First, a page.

Tricia Kiley

Credentials: Molecular genetics and biochemistry of oxygen regulated gene expression and transcription activation

Position title: Department Chair & professor


Phone: (608) 262-6632

4204C Biochemical Sciences Building
440 Henry Mall, Madison, WI 53706


B.S. 1979, University of Massachusetts
Ph.D. 1987, University of Illinois (S. Kaplan)
Postdoctoral, 1987-90, University of Wisconsin (W. Reznikoff)

Honors & Awards

1989 National Institutes of Health National Service Award
1992 Shaw Scientist Award, Milwaukee Foundation
1993 NSF Young Associate Award
2004 Vilas Associate Award
2007 Fellow, American Academy of Microbiology
2021 Fellow, American Association for the Advancement of Science
2022 Robert Turell UWMF Professorship in Biomolecular Chemistry Leadership

Research Interests

We are interested in the signaling pathways and gene expression programs organisms use to respond to changes in the levels of oxygen in the environment. Oxygen is essential for life of aerobic organisms but can also act as a poison by causing oxidative damage to proteins, lipids and DNA. Therefore, an organism’s ability to respond efficiently and precisely to oxygen is critical to its survival.

Our approach is to focus on the mechanisms of key transcription factors in Escherichia coli that regulate this single-celled microbe’s lifestyle in different oxygen environments. E. coli is an excellent model organism to investigate because of the rich history of study in this area, and because of the facile genomic, molecular genetic, biochemical and physiological approaches that can be exploited in this bacterium. Our findings also impact on understanding the integration of global regulatory networks with signal specific regulators to efficiently control gene expression in response to various inputs.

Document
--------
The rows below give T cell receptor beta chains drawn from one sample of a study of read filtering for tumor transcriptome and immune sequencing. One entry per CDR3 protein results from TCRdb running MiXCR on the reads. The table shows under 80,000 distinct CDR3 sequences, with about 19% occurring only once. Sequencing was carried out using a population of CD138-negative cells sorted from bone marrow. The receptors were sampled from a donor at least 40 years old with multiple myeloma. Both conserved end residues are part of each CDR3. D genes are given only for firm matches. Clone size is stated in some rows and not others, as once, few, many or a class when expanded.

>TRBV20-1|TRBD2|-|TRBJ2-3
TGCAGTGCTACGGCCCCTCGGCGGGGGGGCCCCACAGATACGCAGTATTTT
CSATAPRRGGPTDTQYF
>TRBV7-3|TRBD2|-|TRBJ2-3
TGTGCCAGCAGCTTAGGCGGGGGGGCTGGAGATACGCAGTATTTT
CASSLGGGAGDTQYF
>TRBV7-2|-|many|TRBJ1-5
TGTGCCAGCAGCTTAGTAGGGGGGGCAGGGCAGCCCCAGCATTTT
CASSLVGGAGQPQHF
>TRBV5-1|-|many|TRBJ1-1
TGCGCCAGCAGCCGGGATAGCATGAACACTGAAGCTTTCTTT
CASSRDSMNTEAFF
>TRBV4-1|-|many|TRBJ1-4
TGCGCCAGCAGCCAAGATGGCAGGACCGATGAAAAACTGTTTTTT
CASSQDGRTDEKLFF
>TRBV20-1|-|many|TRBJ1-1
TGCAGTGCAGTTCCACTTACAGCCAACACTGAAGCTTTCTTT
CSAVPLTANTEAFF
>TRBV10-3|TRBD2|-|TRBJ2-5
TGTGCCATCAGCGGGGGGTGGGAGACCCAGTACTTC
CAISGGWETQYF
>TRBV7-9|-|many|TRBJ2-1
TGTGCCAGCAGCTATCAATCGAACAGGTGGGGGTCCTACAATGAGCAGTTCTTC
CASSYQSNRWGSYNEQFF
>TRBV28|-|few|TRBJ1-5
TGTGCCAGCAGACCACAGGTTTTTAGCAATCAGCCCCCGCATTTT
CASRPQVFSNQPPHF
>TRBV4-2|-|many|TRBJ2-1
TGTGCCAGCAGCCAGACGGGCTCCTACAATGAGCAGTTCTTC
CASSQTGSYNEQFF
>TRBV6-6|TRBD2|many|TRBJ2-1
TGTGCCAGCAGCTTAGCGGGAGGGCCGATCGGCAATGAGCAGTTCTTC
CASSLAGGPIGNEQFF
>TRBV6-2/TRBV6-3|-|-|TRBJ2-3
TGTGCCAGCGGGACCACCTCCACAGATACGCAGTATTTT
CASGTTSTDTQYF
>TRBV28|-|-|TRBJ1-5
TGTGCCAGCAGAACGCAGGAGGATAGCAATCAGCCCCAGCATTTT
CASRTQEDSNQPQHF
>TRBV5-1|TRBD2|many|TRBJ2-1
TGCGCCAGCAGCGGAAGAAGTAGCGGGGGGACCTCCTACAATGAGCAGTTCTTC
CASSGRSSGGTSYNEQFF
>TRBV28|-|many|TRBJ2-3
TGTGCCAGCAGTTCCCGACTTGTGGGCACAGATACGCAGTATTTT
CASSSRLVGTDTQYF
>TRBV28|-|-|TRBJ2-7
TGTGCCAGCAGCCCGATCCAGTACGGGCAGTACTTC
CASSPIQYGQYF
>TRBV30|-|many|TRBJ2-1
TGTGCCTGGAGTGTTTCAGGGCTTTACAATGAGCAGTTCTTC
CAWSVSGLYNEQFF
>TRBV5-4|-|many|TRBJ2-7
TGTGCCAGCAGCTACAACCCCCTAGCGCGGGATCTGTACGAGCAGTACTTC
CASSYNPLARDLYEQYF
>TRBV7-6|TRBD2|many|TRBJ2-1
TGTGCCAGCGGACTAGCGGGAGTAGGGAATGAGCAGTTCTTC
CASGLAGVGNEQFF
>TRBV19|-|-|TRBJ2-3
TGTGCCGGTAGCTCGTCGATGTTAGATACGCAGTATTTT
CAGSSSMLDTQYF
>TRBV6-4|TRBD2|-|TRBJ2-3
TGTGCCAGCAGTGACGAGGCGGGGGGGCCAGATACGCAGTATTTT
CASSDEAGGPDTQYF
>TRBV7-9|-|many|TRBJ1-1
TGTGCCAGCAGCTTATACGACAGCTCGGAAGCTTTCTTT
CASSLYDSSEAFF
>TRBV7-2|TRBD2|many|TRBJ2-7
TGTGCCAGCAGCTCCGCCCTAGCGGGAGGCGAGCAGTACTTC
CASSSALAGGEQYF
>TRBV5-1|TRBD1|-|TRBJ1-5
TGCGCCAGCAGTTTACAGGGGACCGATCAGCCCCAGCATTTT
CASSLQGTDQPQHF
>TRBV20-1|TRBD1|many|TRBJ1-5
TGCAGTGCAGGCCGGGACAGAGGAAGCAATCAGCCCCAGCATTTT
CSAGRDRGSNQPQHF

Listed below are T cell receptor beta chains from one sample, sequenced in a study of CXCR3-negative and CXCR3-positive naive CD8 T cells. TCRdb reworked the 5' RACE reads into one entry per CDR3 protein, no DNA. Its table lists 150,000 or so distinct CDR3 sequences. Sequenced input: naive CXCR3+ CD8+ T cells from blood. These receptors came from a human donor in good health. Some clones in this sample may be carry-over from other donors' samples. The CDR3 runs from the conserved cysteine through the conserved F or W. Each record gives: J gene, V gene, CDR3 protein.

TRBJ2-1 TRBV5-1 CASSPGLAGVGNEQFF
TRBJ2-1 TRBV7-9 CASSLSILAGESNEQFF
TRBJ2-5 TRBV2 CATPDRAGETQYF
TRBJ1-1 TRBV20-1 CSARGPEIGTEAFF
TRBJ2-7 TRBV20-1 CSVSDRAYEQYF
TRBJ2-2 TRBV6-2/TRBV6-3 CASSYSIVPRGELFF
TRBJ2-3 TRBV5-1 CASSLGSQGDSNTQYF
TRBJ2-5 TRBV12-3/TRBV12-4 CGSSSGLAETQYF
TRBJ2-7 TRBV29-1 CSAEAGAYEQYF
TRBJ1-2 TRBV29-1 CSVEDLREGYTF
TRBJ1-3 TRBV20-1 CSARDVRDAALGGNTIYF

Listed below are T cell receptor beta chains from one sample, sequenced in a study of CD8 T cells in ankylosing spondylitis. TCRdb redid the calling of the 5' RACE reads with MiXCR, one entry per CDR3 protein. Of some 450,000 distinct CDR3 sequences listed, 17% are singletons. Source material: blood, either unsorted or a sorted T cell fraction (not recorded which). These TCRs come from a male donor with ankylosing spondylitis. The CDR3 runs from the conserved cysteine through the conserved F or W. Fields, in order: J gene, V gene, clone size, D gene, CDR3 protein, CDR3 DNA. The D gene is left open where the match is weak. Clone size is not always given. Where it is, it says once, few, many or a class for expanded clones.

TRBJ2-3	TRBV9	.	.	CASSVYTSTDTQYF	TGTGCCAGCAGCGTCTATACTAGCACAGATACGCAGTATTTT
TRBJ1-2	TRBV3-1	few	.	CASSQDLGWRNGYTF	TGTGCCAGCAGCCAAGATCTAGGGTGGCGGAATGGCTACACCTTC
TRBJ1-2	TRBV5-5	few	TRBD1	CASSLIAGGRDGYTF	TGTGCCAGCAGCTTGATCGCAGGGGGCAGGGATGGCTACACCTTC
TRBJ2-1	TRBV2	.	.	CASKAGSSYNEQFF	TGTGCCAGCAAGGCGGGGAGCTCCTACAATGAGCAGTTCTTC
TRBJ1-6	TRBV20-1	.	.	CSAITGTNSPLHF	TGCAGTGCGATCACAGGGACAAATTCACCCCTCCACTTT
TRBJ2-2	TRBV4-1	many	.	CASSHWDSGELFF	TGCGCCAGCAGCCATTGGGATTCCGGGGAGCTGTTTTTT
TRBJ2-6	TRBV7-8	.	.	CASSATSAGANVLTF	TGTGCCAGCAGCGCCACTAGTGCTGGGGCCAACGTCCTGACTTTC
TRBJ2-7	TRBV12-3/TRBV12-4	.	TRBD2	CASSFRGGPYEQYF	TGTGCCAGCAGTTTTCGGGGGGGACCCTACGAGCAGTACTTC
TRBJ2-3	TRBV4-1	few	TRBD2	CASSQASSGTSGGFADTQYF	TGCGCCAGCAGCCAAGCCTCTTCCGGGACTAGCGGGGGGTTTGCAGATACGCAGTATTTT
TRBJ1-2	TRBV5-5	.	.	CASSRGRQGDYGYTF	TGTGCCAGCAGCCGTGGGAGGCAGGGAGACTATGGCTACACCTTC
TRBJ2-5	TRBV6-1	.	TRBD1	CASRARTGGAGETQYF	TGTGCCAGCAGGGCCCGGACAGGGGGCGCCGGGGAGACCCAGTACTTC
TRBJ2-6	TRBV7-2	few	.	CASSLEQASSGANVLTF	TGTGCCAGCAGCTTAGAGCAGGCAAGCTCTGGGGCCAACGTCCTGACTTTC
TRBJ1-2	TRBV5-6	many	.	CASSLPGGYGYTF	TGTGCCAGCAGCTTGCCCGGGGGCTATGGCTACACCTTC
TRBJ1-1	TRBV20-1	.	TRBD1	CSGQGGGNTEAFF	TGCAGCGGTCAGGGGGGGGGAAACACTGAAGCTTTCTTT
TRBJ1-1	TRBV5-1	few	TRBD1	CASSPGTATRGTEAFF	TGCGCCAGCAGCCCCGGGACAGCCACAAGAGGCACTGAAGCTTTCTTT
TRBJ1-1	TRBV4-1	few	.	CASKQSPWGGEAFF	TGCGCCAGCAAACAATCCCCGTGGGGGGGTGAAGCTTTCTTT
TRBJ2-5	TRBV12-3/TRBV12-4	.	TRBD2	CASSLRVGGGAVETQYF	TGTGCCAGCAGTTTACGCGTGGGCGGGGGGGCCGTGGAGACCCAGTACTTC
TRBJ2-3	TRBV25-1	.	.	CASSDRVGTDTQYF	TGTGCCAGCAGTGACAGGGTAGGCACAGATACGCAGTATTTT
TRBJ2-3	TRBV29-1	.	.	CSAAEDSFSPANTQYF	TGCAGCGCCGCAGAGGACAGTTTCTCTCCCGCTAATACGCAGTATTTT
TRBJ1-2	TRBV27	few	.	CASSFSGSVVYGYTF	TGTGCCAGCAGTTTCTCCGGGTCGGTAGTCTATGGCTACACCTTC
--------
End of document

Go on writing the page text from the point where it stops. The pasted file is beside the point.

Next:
We are studying two transcription factors, IscR and FNR, that exploit Fe-S metal centers in the global response to oxygen. FNR contains an oxygen labile [4Fe-4S] cluster and functions as an oxygen sensor. IscR contains a [2Fe-2S] cluster and senses Fe-S cluster availability via cluster synthesis. Our results indicate that the properties of Fe-S proteins enable exquisite control of their function as transcription factors.

We are also discovering how these transcription factors reprogram gene expression to allow E. coli to adapt to oxygen limiting environments similar to that found in the gut, which is an important habitat of this bacterium. We have used global gene expression profiling (microarrays) to uncover the roles of IscR and FNR in controlling transcription under these conditions. As expected, we found that E. coli responds to oxygen deprivation by synthesizing proteins that provide alternate mechanisms for conserving energy when oxygen is not available. However, we also discovered new functions that are upregulated under anaerobic conditions and we hypothesize that these contribute in a novel way to anaerobic growth.

Selected Reviews

• Mettert EL, Kiley PJ. Fe-S proteins that regulate gene expression. Biochim
Biophys Acta. 2014 Nov 20. pii: S0167-4889(14)00416-9. doi:
10.1016/j.bbamcr.2014.11.018. [Epub ahead of print] Review. PubMed PMID:

• Dietrich LE, Kiley PJ. A shared mechanism of SoxR activation by redox-cycling
compounds. Mol Microbiol. 2011 Mar;79(5):1119-22. doi:
10.1111/j.1365-2958.2011.07552.x. Epub 2011 Jan 31. PubMed PMID: 21338412.

•  Fleischhacker AS, Kiley PJ. Iron-containing transcription factors and their
roles as sensors. Curr Opin Chem Biol. 2011 Apr;15(2):335-41. doi:
10.1016/j.cbpa.2011.01.006. Epub 2011 Feb 1. Review. PubMed PMID: 21292540;
PubMed Central PMCID: PMC3074041.


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